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Jara Sutta

Old Age

For free distribution only, as a gift of Dhamma

 

How short this life!
You die this side of 100 years,
but even if you live past,
you die of old age.

People grieve
for what they see as mine,
for nothing possessed is constant,
nothing is constantly possessed.
Seeing this separation
simply as it is,
one should not live the household life.

At death a person abandons
what he construes as mine.
Realizing this, the wise
should not incline
to be devoted to mine.

Just as a man doesn't see,
on awakening,
what he met in a dream,
even so he doesn't see,
when they are dead
 -- their time done --
those he held dear.

Even when they are seen and heard,
people are called by this or that name,
but only the name remains
to be pointed to
when they are dead.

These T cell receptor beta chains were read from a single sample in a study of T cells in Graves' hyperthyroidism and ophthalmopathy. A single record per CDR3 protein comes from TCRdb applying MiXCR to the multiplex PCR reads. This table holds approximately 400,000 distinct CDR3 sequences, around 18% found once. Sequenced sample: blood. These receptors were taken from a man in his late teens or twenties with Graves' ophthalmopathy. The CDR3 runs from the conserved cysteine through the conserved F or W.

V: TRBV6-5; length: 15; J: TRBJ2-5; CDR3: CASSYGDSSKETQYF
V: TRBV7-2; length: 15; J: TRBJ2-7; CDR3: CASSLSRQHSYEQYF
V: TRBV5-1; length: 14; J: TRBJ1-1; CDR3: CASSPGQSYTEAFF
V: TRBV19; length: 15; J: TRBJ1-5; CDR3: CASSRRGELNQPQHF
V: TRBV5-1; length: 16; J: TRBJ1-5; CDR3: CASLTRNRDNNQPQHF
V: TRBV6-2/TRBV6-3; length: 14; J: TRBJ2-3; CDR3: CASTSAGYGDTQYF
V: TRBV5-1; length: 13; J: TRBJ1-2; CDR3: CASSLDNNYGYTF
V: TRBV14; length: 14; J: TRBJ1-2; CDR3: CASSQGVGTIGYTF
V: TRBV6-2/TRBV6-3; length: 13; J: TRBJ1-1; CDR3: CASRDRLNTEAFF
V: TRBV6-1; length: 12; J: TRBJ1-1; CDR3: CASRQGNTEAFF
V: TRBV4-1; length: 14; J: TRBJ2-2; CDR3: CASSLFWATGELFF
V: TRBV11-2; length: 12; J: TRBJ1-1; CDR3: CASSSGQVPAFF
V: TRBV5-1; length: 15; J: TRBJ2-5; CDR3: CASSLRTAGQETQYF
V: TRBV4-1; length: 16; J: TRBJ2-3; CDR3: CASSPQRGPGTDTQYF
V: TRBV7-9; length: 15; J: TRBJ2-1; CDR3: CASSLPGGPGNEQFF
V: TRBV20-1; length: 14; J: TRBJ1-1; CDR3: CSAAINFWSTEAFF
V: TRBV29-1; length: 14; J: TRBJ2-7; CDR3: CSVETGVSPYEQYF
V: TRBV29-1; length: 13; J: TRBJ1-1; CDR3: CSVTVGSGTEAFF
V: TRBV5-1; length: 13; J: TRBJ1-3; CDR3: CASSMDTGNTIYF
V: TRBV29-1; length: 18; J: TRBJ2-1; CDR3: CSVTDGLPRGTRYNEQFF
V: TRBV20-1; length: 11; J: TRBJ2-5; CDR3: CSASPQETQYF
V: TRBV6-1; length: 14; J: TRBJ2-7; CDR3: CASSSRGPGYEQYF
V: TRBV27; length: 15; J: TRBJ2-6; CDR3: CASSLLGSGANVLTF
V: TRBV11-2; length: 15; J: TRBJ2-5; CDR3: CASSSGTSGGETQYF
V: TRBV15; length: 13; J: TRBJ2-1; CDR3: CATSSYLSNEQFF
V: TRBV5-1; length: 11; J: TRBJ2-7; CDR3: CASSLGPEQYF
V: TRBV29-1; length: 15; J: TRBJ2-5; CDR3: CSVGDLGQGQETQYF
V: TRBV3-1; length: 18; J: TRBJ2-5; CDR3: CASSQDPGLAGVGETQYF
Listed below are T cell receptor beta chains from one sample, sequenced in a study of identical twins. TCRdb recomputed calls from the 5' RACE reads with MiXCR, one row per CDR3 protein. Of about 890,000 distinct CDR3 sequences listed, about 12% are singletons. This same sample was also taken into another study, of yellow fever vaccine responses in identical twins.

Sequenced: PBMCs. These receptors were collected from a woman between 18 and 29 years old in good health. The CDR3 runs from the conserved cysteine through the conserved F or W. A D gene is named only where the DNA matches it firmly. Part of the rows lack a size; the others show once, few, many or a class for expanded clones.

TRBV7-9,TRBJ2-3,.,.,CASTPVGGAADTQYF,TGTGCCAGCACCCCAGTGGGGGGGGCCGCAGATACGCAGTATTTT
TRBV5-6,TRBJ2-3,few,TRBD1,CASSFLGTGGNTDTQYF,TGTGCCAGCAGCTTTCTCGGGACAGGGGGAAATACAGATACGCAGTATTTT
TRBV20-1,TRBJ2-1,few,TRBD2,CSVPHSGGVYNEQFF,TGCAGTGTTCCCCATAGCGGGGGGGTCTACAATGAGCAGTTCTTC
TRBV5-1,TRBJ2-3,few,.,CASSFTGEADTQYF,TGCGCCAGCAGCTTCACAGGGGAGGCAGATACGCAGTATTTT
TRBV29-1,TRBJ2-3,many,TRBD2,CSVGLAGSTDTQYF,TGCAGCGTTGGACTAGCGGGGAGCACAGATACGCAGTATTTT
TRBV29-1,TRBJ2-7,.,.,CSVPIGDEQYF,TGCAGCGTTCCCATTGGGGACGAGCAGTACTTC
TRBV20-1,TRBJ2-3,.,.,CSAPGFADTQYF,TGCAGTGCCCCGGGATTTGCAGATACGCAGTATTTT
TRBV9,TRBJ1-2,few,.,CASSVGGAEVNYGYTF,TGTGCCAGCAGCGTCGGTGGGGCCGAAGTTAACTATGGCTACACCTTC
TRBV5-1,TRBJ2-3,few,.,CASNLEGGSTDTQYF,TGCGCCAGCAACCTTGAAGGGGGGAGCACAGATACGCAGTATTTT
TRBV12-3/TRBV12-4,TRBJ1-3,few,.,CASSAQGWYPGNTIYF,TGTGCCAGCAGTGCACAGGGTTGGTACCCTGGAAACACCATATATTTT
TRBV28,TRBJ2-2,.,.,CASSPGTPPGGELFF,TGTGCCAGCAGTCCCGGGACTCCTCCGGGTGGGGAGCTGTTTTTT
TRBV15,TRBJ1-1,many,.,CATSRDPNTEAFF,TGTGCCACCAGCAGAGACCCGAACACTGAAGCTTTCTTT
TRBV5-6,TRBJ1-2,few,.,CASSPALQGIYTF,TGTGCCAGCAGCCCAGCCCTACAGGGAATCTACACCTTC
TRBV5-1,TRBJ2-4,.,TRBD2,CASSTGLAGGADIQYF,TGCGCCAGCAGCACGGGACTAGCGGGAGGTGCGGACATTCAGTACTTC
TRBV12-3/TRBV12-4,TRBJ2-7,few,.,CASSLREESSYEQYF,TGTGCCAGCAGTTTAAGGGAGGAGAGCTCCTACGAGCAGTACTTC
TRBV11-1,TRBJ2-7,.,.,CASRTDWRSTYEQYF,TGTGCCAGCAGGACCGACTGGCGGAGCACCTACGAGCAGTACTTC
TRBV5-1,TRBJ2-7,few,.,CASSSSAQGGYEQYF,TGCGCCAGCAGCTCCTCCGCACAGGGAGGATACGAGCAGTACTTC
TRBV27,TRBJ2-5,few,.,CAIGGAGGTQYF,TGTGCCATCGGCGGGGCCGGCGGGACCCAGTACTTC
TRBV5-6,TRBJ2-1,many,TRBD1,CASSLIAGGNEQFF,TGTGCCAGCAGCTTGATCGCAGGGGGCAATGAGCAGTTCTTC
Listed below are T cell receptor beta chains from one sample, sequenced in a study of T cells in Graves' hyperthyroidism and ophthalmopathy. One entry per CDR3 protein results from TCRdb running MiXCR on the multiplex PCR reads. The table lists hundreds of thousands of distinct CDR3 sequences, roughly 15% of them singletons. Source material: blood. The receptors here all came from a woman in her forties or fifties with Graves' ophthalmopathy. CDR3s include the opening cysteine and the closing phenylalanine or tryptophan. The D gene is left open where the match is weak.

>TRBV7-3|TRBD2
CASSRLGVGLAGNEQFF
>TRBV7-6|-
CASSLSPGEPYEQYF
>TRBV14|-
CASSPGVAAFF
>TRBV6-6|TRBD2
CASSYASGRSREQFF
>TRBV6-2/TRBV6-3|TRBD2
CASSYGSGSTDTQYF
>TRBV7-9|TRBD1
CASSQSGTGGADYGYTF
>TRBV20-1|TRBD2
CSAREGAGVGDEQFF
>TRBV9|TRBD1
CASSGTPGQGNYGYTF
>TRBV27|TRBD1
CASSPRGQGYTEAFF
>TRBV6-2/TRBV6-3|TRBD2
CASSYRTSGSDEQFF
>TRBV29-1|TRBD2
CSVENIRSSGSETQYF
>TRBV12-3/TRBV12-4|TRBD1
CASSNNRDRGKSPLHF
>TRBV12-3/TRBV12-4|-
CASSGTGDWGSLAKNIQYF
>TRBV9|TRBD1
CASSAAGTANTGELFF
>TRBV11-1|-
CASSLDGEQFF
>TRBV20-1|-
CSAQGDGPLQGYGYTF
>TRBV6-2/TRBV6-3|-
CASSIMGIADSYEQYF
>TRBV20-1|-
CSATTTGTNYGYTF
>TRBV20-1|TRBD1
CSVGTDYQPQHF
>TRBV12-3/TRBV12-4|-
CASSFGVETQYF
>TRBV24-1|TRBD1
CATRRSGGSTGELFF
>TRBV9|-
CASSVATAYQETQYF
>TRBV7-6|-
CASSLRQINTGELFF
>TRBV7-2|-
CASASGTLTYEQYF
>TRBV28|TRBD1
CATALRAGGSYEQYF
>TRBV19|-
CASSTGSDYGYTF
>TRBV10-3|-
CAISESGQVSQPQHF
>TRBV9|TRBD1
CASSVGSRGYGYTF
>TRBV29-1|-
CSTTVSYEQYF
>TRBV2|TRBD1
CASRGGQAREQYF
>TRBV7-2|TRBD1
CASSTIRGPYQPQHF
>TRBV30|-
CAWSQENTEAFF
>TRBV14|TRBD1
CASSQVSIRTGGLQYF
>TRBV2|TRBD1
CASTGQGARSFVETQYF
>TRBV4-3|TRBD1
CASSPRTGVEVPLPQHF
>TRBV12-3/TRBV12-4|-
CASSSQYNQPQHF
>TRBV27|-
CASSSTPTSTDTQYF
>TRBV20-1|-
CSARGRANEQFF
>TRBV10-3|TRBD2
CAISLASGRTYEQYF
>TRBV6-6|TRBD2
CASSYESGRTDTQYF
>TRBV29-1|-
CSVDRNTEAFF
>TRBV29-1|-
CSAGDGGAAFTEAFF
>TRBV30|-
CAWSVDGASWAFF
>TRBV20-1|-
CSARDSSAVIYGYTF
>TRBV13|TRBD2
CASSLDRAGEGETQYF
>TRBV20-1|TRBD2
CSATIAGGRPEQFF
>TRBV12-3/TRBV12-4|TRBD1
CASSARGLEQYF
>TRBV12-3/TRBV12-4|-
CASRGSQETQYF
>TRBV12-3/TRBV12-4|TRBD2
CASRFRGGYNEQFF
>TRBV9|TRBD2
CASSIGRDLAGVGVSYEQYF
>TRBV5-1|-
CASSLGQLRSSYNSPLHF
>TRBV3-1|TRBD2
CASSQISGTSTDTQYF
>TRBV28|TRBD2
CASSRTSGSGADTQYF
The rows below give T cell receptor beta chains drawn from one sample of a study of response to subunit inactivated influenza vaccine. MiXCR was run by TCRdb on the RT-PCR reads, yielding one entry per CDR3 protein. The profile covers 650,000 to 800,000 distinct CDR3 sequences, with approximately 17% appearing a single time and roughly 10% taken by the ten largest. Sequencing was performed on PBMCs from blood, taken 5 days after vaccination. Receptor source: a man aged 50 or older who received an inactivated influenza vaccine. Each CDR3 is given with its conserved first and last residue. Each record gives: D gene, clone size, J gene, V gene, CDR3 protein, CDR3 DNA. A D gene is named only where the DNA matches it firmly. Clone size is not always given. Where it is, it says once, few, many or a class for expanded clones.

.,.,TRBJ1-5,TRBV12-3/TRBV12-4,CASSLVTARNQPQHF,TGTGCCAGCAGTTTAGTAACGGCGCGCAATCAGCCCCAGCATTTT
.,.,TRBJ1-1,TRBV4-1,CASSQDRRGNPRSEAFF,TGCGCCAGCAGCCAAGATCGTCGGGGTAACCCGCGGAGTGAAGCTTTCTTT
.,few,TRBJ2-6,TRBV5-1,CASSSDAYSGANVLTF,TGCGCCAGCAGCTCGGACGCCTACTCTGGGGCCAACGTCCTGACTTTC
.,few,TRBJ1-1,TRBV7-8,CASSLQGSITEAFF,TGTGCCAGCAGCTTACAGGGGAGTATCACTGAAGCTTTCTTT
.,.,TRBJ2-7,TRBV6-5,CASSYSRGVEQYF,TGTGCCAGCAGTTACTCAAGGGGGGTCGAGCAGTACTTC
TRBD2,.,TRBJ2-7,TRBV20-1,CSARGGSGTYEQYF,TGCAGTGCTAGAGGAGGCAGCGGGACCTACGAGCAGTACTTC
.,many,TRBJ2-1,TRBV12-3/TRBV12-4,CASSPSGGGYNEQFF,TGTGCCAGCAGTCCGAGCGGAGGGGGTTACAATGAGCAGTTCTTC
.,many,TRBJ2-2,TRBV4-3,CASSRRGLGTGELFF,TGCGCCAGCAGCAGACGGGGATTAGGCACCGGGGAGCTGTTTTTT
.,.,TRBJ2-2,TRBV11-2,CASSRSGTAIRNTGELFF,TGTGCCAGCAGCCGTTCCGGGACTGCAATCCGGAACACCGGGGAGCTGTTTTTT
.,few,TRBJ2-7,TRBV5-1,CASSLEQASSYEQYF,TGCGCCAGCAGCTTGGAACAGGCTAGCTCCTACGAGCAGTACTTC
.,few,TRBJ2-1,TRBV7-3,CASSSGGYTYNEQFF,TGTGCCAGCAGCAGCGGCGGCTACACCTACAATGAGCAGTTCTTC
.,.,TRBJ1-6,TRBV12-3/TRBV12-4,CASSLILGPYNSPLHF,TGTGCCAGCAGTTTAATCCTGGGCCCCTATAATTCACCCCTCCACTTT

Grief, lamentation, and avarice
are not let go
by those greedy for mine,
so sages
letting go of possessions,
seeing the Secure,
go wandering forth.

Of a monk, living withdrawn,
enjoying a dwelling secluded:
they say it's congenial
that he not, in any realm,
display self.

Everywhere
the sage
independent
holds nothing dear or un-dear.

In him
lamentation and selfishness,
like water on a white lotus,
do not adhere.

As a water bead on a lotus leaf,
as water on a red lily,
does not adhere, so the sage
does not adhere
to the seen, the heard, or the sensed;

for, cleansed,
he does not construe
by means of the seen, the heard, or the sensed.

In no other way
does he ask for purity,
for neither impassioned
nor dis-passioned
is he.

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